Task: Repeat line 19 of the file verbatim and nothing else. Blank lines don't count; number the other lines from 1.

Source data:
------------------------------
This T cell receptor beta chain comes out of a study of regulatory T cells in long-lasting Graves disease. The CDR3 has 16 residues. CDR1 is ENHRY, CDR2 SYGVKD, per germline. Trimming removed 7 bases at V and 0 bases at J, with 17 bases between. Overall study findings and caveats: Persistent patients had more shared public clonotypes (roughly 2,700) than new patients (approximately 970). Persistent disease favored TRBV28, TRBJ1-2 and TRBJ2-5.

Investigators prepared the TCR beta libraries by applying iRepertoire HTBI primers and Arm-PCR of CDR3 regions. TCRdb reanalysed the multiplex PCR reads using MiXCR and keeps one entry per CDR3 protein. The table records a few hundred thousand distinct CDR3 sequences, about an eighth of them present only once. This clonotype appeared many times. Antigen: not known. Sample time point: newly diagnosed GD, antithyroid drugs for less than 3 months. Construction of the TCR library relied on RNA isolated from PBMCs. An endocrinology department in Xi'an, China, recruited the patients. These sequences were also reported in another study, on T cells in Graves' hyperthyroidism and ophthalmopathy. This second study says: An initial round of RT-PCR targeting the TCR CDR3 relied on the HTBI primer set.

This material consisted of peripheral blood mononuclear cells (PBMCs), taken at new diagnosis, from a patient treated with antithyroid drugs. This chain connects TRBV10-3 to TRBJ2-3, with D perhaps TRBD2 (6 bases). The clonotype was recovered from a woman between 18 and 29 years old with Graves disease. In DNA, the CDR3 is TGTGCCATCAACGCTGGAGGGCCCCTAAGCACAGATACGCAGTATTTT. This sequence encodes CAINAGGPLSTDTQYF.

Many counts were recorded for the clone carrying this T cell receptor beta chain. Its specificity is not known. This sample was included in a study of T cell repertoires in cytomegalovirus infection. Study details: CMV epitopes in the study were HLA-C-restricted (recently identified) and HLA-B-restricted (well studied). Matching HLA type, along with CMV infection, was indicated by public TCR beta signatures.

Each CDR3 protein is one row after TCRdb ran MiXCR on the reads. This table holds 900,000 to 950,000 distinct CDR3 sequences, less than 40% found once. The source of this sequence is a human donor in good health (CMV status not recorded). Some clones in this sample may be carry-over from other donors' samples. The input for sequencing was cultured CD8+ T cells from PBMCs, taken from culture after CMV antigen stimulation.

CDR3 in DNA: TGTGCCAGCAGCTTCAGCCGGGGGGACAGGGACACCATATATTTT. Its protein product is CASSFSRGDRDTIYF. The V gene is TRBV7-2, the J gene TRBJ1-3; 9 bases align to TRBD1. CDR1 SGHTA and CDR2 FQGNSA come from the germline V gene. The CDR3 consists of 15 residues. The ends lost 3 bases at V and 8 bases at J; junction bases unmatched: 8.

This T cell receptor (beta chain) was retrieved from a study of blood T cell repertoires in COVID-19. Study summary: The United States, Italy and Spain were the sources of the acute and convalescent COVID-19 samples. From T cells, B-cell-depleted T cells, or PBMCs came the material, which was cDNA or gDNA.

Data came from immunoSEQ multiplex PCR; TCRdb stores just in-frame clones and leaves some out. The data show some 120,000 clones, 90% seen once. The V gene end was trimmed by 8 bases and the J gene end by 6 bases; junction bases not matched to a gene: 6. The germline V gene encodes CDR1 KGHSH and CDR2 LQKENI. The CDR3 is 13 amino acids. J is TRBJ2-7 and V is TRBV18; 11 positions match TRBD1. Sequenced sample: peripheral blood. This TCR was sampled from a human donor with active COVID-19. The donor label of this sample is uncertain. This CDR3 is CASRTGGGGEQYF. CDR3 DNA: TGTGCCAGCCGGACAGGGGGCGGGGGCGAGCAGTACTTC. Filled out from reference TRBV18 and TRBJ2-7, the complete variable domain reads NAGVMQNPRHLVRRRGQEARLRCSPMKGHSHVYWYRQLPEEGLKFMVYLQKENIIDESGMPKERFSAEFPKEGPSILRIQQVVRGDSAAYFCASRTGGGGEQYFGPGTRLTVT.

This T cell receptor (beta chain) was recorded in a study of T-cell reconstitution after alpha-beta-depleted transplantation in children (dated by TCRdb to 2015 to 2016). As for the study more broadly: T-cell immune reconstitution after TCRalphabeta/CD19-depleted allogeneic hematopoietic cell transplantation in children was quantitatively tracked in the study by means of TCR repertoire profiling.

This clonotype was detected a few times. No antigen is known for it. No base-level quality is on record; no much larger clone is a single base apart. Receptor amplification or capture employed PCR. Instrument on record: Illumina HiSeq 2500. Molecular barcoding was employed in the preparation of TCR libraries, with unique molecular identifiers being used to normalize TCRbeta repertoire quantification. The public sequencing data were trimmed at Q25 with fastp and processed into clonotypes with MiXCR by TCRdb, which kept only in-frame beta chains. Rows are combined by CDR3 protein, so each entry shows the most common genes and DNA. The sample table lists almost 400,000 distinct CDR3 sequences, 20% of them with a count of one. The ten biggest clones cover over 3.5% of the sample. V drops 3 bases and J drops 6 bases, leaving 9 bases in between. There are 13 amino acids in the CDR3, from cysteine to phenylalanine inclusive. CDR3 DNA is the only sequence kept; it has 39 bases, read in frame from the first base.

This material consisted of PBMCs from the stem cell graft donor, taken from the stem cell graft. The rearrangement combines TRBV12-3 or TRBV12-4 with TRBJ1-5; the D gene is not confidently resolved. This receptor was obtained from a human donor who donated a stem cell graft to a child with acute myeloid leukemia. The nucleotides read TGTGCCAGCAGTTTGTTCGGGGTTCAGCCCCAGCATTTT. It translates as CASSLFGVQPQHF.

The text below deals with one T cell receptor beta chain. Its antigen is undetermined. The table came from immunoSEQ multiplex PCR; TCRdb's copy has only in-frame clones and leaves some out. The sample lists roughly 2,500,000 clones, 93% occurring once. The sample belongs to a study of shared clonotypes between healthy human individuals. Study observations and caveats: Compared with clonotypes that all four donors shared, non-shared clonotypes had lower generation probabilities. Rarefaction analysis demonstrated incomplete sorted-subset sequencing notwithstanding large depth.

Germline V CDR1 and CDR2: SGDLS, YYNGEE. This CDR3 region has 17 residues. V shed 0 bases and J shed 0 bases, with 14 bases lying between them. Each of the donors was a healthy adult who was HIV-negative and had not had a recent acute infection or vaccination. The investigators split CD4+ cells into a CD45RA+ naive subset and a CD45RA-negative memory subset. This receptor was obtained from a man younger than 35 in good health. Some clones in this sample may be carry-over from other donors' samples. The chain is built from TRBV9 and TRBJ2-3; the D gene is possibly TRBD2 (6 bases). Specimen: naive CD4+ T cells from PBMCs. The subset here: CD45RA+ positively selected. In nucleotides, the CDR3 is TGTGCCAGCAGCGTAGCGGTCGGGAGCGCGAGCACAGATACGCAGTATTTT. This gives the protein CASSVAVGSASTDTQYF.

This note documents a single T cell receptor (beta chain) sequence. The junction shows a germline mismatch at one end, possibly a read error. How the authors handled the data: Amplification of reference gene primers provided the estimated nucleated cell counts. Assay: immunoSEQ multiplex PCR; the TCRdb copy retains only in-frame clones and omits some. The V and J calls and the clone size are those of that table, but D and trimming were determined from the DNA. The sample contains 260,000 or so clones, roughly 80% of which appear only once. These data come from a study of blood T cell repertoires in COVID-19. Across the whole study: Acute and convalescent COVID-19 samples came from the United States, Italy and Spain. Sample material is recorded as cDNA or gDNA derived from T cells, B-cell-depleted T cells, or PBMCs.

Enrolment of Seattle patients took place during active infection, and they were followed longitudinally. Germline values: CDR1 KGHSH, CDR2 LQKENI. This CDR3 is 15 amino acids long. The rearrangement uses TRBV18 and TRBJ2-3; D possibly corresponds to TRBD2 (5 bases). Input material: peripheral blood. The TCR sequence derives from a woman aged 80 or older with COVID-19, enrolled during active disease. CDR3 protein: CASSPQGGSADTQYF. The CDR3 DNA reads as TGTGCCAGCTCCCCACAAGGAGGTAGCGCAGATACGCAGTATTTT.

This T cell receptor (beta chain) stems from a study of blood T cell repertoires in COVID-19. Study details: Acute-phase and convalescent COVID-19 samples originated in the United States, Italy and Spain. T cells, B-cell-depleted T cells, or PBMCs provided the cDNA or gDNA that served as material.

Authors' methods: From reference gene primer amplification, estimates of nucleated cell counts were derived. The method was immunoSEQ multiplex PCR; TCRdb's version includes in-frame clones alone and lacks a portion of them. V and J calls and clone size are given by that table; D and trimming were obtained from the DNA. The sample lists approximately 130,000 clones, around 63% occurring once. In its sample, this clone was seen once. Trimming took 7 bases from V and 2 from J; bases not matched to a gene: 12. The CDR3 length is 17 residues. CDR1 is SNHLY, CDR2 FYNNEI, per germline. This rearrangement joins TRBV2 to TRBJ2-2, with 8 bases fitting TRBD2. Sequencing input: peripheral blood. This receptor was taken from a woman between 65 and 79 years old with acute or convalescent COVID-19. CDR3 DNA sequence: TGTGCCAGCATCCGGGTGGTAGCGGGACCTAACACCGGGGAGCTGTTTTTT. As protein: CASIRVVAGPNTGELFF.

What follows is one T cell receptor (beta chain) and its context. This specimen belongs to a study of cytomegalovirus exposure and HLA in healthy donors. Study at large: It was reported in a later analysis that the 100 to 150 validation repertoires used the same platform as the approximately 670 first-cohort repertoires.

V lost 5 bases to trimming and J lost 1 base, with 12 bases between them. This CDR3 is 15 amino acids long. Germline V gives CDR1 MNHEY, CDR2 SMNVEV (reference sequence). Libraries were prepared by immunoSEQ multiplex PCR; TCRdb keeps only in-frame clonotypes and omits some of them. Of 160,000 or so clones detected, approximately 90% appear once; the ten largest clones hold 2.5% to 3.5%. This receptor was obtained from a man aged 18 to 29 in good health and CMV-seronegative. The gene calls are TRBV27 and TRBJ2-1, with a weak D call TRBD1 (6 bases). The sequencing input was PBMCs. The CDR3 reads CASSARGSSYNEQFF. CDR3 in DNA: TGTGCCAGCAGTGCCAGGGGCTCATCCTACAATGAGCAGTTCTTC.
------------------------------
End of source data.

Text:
V lost 5 bases to trimming and J lost 1 base, with 12 bases between them. This CDR3 is 15 amino acids long. Germline V gives CDR1 MNHEY, CDR2 SMNVEV (reference sequence). Libraries were prepared by immunoSEQ multiplex PCR; TCRdb keeps only in-frame clonotypes and omits some of them. Of 160,000 or so clones detected, approximately 90% appear once; the ten largest clones hold 2.5% to 3.5%. This receptor was obtained from a man aged 18 to 29 in good health and CMV-seronegative. The gene calls are TRBV27 and TRBJ2-1, with a weak D call TRBD1 (6 bases). The sequencing input was PBMCs. The CDR3 reads CASSARGSSYNEQFF. CDR3 in DNA: TGTGCCAGCAGTGCCAGGGGCTCATCCTACAATGAGCAGTTCTTC.